A fantastic Inca citadel lost to the world until its early-20th-century rediscovery, Peru's Machu Picchu stands as a ruin among ruins. With its emerald terraces and steep peaks that echo on the horizon, the sight simply surpasses the imagination. This marvel of engineering has withstood half a dozen centuries of earthquakes, foreign invasion and howling weather. Discover it for yourself, wander through its stone temples and scale the dizzying heights of Wayna Picchu.
Home to the greatest collection of plant and animal life on earth, the awe-inspiring Amazon encompasses more than seven million square kilometers. There are countless ways to experience its astounding biodiversity: trekking through dense jungle, visiting indigenous villages, flying over the vast green expanse of undulating waterways, slow-boating between river towns or lounging in a jungle lodge after a day spent wildlife-watching. Nine countries share a bit of the famous rainforest, all of which have excellent bases to experience it firsthand.
Rio de Janeiro
Few cities in the world enjoy more seductive charm than Brazil's Cidade Maravilhosa (marvelous city), but calling Rio merely marvelous doesn't quite cut it. On privileged real estate flanked by striking Atlantic-blue waters, sugary-white sands and a mountainous backdrop of Crayola-green rainforest, Rio's cinematic cityscape has few rivals. And once its soundtrack kicks in – a high-on-life siren's song of bossa nova and samba – Rio's raw energy seizes you with the come-hither allure of a tropical fantasy. You'll have no choice but to follow.
Whip together a beautiful Argentine metropolis with gourmet cuisine, awesome shopping, frenzied nightlife and gorgeous locals, and you’ll get Buenos Aires. It’s a European-like, cosmopolitan city encompassing both slick neighborhoods and downtrodden ghettos, but that’s the appeal. You can experience classic cafes, amazing steaks, surprising architecture, energizing fútbol games and – of course – that sultry tango. Buenos Aires is elegant, seductive, emotional, confounding, frustrating and chock full of attitude – and there’s absolutely no other place like it in the world.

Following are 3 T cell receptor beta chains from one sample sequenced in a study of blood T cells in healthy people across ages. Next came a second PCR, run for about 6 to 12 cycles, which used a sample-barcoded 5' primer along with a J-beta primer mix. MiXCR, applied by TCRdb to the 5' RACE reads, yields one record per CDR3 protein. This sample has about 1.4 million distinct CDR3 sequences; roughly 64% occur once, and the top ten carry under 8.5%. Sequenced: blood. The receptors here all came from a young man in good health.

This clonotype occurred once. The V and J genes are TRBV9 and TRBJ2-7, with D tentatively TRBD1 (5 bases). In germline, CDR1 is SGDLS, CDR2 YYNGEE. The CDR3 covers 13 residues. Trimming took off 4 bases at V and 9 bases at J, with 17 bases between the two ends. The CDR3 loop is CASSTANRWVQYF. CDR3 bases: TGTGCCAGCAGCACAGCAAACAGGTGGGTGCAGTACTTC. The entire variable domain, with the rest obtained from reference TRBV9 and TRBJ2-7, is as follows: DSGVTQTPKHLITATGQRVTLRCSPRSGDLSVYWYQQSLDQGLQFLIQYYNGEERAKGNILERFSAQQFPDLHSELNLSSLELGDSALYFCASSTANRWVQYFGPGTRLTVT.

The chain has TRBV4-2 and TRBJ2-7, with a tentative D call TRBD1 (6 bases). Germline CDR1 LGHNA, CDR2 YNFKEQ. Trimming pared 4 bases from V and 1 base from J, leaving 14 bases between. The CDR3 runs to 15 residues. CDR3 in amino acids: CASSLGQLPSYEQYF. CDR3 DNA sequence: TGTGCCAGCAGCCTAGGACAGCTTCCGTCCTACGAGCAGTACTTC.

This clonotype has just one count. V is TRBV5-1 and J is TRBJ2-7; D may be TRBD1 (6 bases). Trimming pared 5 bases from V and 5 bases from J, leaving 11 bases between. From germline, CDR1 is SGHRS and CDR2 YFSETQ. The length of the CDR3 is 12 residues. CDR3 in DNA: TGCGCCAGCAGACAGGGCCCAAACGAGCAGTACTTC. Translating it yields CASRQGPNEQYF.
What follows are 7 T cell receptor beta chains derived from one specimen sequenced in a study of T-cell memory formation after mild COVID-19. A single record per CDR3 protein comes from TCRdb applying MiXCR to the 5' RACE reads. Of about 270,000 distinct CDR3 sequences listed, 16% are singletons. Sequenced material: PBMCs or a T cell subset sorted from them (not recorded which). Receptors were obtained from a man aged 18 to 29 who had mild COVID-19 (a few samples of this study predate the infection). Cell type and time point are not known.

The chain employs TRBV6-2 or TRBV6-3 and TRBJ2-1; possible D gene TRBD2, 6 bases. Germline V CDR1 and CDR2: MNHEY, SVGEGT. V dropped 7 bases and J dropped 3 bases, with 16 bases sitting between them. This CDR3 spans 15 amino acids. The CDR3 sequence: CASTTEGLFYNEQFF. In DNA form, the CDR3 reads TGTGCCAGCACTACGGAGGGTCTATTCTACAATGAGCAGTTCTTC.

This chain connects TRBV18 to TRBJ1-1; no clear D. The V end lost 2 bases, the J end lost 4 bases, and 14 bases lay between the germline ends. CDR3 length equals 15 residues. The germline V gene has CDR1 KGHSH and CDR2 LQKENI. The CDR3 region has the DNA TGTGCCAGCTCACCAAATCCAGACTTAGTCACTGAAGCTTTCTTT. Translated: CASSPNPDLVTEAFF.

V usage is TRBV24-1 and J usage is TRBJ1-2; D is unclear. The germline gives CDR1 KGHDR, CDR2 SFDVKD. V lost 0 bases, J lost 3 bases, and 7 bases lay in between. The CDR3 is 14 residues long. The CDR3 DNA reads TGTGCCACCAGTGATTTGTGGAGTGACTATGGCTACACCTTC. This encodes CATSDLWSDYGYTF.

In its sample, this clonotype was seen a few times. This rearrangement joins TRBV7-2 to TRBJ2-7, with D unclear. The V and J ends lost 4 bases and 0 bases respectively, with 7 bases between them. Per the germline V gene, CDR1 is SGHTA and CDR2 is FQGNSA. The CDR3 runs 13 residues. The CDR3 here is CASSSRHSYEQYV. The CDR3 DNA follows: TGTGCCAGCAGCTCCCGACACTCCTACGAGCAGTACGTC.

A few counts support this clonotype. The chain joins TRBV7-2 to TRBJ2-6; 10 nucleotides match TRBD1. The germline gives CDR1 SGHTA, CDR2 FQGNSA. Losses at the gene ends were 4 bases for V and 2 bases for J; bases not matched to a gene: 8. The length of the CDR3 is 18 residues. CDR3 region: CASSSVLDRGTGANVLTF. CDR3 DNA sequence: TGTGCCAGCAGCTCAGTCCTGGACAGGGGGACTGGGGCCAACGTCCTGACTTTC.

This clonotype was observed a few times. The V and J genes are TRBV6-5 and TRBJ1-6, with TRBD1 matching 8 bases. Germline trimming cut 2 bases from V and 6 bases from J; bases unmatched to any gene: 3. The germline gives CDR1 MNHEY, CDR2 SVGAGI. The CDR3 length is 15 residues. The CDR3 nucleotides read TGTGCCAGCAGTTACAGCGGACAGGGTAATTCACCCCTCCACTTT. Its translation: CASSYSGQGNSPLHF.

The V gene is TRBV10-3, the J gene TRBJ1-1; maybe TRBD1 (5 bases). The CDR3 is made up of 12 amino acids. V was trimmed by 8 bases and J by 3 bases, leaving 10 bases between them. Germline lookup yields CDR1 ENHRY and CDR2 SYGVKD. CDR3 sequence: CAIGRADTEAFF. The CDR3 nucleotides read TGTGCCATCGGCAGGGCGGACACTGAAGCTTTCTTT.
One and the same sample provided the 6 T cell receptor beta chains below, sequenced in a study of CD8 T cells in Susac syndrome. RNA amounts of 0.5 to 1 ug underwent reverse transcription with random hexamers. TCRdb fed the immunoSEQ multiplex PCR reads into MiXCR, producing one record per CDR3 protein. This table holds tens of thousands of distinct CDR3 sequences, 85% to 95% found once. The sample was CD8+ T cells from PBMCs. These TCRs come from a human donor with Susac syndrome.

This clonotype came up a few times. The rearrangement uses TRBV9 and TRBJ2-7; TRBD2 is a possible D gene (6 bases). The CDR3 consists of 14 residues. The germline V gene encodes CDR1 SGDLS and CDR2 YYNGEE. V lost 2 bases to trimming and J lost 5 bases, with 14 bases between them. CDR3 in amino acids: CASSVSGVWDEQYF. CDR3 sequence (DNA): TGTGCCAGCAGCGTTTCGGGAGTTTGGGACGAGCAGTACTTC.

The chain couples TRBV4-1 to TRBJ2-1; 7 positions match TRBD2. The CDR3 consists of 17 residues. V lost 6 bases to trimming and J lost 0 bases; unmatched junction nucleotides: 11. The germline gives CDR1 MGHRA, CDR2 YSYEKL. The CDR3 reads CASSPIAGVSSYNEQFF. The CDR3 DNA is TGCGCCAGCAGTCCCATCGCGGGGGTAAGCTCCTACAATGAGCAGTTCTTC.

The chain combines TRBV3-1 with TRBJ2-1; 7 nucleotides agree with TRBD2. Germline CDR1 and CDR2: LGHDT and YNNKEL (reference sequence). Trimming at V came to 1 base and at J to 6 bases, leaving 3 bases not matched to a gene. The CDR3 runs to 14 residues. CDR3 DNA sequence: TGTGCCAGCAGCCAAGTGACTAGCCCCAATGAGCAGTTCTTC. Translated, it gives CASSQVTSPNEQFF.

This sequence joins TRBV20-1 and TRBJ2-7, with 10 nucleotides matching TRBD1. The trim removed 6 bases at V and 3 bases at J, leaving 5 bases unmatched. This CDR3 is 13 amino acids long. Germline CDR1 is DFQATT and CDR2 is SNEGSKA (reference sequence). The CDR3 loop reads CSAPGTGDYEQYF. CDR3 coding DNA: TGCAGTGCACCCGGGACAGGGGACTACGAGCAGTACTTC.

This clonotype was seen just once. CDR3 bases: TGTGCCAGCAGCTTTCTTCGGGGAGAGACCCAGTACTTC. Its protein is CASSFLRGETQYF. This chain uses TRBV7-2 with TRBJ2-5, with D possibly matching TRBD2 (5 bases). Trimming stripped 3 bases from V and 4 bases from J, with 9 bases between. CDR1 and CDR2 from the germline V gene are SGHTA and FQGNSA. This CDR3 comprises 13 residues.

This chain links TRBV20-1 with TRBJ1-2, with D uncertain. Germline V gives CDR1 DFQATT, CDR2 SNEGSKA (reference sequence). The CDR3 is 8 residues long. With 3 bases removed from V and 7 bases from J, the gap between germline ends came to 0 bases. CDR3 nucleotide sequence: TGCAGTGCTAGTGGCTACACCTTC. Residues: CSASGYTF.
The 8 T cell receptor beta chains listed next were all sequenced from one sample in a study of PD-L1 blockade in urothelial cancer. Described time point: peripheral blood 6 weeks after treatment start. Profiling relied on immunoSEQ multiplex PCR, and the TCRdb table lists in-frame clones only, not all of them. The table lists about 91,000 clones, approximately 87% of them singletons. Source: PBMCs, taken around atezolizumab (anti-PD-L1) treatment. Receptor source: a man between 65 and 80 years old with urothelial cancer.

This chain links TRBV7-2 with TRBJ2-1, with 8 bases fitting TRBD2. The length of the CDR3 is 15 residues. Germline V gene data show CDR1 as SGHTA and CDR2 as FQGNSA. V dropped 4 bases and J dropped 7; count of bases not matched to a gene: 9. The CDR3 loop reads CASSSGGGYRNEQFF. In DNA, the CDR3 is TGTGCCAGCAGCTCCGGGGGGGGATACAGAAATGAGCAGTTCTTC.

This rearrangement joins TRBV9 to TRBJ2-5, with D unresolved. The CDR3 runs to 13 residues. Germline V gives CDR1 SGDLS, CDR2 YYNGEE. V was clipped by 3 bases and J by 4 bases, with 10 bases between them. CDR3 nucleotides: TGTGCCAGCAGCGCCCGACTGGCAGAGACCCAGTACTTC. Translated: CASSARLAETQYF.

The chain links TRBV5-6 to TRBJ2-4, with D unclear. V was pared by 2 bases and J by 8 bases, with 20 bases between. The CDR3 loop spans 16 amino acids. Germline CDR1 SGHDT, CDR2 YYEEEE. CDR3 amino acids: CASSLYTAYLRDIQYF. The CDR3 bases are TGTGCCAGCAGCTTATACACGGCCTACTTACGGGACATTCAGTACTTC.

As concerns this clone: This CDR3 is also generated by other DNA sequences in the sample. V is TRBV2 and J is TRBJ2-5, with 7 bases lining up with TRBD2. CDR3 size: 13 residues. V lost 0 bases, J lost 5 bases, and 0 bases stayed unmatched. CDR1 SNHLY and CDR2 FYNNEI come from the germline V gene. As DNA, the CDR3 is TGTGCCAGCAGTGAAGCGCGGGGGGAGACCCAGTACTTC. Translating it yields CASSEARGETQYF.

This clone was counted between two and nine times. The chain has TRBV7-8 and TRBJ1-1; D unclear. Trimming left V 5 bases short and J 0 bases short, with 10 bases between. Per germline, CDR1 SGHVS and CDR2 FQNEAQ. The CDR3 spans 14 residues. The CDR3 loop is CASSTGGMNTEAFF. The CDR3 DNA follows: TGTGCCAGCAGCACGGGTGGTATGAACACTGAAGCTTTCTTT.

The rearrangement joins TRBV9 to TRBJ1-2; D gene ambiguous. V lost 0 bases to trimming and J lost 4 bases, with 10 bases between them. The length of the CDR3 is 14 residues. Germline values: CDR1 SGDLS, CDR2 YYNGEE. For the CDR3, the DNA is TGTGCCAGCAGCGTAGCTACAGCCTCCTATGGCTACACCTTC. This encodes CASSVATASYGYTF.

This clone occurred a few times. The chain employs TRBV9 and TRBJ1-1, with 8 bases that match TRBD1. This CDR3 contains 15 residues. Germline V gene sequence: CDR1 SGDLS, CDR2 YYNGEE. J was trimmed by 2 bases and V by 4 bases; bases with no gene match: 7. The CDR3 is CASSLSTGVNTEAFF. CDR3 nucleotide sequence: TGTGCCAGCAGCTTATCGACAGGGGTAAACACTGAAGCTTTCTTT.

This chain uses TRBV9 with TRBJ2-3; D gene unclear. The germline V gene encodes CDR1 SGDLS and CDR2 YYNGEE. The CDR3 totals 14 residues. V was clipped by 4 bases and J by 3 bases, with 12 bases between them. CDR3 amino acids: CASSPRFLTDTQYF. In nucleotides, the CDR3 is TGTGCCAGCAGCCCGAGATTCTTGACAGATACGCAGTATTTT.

Less a lake than a highland ocean, Lake Titicaca in Bolivia is the highest navigable body of water in the world. In Andean tradition it’s the birthplace of the sun. Here, banner blue skies turn to bitterly cold nights. Among its fantastical sights are the surreal floating islands crafted entirely of tightly woven totora reeds. Enthralling and in many ways singular, the shimmering deep-blue Lake Titicaca is the longtime home of highland cultures steeped in the old ways.
Salar de Uyuni
Who knew feeling this cold could feel so good? While the three- to four-day jeep tour through the world’s largest salt flat will leave your bones chattering, it quite possibly could be the singular experience that defines your Bolivian adventure. The salt flat in its vastness, austerity and crystalline perfection will inspire you, while your early morning exploration of rock gardens, geyser fields and piping hot springs along with the camaraderie of three days on the road with your fellow ‘Salterians’ will create a kinship not likely to fade anytime soon.
Glaciar Perito Moreno
Possibly the world’s most dynamic glacier, the Perito Moreno in Argentina advances up to 2m per day, which means plenty of exciting, spine-tingling calving. It’s supremely accessible, too – you can get very close to the action via a complex network of steel boardwalks, perfectly situated near (but not too near!) the glacier’s face. Everyone stands there, watching in suspense, for the next building-size chunk to sheer off and slowly tip into the water below, creating thunderous crashes and huge waves. Trust us, it’s awesome.